What’s your IBS TRIGGER: diet OR stress?
It’s uncomfortable and distressing — and you may even avoid situations because of it. Discover what sets off your Irritable Bowel Syndrome so you can develop strategies to ease the pain.
Around one in five of us are likely to suffer from Irritable Bowel Syndrome (IBS) during our lives. For some, the symptoms are mild and short-lived; for others, IBS can be a chronic, debilitating and painful condition affecting their confidence and general enjoyment of life.
The actual causes are unclear, although a bout of gastroenteritis and issues with digestion are thought to help kickstart the condition.
We do know there are two main triggers for IBS symptoms: stress and diet (‘mood and food’). The good news is that by recognising what brings on the symptoms, many people can find ways to both relieve and manage their condition. IBS causes a spectrum of symptoms ranging from abdominal pain, diarrhoea and constipation, to an urgent need to go to the toilet.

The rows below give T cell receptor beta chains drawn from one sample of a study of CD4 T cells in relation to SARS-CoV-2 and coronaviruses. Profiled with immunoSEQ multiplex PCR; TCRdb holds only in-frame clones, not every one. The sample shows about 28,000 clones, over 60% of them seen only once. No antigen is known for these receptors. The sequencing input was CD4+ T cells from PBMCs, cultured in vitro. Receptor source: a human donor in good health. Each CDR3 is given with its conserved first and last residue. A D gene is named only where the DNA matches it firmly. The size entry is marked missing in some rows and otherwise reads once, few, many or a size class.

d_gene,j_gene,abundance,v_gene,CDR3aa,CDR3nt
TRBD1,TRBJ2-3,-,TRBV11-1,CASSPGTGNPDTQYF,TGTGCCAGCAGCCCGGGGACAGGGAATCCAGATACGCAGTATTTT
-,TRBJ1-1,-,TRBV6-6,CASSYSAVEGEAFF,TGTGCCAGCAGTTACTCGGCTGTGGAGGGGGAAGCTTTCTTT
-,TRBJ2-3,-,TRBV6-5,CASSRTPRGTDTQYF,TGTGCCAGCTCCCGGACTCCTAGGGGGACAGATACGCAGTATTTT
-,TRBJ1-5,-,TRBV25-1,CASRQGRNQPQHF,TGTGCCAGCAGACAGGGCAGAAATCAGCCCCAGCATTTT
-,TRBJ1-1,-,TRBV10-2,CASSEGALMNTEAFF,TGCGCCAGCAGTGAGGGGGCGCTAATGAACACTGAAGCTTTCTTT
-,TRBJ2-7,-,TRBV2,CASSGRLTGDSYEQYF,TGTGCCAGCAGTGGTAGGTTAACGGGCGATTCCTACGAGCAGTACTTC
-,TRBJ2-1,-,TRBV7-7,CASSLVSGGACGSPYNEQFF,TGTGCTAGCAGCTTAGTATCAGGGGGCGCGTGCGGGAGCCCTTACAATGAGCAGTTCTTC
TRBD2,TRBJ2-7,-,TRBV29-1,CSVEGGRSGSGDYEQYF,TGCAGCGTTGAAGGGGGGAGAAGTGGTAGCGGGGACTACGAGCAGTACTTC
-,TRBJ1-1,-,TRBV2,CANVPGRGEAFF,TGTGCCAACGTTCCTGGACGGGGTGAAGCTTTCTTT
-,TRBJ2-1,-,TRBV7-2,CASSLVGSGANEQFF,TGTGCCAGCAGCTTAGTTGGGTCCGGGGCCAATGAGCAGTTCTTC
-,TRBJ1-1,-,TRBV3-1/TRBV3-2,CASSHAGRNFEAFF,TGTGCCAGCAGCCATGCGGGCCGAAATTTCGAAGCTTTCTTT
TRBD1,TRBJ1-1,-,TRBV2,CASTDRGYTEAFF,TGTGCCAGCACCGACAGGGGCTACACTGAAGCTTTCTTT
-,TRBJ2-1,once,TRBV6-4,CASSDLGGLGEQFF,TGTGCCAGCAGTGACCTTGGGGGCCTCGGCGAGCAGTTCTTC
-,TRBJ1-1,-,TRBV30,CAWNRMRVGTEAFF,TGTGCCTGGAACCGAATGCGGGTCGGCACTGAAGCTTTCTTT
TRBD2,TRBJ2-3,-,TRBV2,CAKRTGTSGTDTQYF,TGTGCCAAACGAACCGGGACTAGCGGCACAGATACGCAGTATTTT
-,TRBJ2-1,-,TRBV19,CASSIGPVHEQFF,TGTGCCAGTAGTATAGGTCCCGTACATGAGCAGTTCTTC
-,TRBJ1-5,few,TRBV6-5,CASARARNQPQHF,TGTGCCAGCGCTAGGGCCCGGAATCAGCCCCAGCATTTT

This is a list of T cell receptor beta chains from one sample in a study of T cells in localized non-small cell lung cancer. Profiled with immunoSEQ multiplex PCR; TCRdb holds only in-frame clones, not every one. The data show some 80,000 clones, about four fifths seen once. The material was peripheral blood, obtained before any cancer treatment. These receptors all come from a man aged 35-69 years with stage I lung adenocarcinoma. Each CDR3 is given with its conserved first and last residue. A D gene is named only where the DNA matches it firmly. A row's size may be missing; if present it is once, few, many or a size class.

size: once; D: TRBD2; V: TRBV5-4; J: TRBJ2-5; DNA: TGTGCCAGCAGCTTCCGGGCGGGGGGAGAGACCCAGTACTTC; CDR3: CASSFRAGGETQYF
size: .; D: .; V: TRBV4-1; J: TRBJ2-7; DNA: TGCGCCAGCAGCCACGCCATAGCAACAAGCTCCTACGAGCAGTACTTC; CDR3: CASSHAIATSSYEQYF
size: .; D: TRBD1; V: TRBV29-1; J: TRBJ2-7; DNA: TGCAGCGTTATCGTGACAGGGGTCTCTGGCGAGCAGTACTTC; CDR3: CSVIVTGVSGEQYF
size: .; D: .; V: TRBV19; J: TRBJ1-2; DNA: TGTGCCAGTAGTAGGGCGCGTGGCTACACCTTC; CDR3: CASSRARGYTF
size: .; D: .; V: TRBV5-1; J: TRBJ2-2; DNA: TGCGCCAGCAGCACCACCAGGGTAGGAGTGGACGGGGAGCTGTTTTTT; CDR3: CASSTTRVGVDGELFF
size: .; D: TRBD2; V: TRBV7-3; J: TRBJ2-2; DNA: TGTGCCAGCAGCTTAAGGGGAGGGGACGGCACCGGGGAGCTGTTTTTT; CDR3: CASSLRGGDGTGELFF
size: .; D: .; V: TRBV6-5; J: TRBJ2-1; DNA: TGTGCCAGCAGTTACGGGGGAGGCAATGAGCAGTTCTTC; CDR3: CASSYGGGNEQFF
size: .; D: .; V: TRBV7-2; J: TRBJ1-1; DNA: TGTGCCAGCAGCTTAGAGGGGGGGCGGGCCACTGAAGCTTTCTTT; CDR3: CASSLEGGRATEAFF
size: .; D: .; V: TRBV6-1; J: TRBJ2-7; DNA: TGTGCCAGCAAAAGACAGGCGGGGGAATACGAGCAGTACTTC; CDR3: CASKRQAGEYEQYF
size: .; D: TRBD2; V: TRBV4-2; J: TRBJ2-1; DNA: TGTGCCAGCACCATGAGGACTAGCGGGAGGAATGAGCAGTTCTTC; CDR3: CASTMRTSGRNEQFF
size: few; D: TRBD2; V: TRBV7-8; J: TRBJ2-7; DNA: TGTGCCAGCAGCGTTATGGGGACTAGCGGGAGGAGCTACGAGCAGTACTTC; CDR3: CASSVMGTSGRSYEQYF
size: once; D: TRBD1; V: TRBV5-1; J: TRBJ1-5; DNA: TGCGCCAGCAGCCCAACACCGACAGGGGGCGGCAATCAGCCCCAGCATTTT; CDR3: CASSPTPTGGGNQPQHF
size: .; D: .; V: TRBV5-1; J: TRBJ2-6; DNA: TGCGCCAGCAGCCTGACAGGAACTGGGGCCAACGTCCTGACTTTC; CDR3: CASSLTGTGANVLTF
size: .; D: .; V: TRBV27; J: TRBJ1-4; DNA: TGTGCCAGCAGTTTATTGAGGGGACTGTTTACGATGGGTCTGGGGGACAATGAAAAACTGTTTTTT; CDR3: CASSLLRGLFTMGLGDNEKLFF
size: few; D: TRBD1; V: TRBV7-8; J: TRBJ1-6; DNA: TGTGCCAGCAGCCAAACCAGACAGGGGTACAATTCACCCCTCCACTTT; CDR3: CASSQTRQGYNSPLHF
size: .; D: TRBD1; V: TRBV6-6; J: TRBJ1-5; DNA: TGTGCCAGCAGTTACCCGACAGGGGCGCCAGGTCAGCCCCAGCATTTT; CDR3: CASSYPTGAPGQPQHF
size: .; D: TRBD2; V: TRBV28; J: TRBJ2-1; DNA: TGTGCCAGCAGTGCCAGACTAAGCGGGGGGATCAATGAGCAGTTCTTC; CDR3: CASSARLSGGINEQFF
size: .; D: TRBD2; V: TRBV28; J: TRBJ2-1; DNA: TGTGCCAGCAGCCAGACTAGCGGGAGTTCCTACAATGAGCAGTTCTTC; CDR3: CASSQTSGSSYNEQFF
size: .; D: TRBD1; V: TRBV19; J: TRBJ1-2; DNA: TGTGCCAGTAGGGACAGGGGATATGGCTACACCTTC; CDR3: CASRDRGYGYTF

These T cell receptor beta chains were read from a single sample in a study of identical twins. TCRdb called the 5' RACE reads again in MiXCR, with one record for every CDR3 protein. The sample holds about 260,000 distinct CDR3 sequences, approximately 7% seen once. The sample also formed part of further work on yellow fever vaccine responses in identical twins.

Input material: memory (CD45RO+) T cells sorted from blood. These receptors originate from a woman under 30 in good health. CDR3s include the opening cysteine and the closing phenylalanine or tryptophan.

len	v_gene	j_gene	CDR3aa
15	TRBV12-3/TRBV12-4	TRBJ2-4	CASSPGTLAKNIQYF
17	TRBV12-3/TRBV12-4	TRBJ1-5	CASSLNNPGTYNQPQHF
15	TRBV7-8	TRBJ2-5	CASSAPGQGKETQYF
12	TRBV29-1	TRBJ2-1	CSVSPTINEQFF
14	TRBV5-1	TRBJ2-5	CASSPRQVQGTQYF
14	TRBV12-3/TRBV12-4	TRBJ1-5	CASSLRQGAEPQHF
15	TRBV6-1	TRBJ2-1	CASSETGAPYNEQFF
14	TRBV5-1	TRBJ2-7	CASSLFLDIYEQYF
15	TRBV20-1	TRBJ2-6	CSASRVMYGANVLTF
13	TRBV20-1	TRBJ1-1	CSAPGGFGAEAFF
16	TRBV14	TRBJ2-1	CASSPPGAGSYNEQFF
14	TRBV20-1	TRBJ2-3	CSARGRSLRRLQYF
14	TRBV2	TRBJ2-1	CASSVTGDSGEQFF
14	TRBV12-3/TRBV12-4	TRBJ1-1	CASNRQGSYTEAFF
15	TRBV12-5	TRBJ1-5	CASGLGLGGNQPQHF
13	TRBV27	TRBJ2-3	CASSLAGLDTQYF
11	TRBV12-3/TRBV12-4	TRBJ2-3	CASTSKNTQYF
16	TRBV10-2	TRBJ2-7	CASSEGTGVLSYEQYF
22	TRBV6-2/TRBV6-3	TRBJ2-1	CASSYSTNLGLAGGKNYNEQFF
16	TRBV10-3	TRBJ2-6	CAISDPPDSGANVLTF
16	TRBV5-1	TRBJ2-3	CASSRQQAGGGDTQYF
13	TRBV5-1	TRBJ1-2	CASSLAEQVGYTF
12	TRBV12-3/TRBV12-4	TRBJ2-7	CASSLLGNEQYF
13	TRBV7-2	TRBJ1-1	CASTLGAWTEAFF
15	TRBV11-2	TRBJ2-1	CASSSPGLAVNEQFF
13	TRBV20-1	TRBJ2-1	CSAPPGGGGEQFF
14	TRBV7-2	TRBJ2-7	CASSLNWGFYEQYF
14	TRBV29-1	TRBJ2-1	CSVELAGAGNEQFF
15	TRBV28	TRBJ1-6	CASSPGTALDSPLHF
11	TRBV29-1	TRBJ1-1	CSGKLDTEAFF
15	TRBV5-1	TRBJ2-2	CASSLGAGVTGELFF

It’s known as a ‘functional disorder’ of the bowel, which means that while you may experience even severe symptoms, there is no damage to your intestinal tract. Pain is eased by a bowel movement.
“People with IBS have a gut that’s quite sensitive to distension,” explains Dr Jane Muir, a nutrition scientist in the Department of Gastroenterology at Monash University. A proper diagnosis of IBS must be made by a GP.